The Balance in History
Europe is down. Asia is up. And some specialties that scholars have feared were disappearing appear to be alive and well.
Those are some of the results available in an analysis by the American Historical Association of its members and their primary fields of interest (by both geography and subject matter). As a popular major and as a key provider of general education courses, the discipline of history is watched for even slight shifts in its focus. (AHA membership does not, of course, include all historians, and the membership is probably less reflective of community colleges, which tend to hire Americanists or generalists. But the membership shifts generally are viewed as consistent with trends in the field.)
Currently the top geographic area of specialization is Europe, with 37.2 percent of historians. That's down from 41.5 percent a decade ago -- a drop of such magnitude that historians of North America are now almost equal, at 36.2 percent. Asian history, at 8 percent, has overtaken Latin American history as the third most popular area of specialization....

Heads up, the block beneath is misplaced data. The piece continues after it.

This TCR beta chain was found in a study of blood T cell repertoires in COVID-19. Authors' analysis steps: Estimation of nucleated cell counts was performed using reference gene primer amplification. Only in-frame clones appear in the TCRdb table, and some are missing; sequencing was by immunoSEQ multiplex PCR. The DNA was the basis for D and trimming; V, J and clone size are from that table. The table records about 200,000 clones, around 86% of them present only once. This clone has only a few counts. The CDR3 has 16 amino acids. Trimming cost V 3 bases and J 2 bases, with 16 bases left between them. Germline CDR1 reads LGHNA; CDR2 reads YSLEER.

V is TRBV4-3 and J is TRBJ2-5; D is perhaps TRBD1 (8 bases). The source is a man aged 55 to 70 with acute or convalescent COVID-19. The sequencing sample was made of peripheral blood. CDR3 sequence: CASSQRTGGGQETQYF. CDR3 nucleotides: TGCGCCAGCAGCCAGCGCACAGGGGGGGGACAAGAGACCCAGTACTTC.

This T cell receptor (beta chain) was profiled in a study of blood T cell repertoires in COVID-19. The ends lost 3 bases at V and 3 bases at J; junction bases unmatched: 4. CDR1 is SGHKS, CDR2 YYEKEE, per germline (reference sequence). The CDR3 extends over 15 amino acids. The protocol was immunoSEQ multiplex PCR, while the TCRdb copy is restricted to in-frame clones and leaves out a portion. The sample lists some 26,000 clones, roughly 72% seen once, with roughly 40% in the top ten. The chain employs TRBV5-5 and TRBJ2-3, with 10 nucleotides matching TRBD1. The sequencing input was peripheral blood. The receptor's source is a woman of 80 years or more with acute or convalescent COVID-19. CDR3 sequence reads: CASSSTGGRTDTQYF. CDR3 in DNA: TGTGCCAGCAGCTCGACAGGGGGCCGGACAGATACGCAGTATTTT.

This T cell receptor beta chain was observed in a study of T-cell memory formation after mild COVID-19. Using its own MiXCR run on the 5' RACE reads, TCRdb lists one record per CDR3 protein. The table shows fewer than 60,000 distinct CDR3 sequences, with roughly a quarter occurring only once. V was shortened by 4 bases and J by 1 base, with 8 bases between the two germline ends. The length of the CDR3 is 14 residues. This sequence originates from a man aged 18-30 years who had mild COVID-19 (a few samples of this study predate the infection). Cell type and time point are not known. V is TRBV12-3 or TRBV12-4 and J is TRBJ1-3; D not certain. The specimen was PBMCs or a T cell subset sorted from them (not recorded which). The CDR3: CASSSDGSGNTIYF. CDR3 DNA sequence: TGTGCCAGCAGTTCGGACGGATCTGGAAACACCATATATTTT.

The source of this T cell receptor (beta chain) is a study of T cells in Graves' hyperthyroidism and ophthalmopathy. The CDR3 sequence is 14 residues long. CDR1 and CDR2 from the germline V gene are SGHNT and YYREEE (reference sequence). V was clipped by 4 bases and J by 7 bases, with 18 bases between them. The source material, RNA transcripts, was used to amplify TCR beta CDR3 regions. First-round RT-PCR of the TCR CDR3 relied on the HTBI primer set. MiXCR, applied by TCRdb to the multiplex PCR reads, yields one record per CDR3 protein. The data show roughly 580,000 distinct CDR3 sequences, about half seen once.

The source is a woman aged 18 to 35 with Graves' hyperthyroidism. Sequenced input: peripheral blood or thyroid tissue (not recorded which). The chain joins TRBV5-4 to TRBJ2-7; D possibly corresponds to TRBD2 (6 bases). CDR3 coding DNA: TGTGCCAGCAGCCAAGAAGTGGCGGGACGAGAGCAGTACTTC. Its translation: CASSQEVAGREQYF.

comments powered by Disqus
- OAH issues a statement in support of the AP standards
- Daniel Pipes says in interview that the absence of anti-Israel protests in Muslim countries is highly significant
- A historian who studies China has discovered an overlooked angle in the debate about the Middle East. Could he have figured out a key reason for Iraq’s failure to defeat ISIS?
- American Historical Association backs revision of the AP course in history
- Middle East Scholars and Librarians Call for the Boycott of Israeli Academic Institutions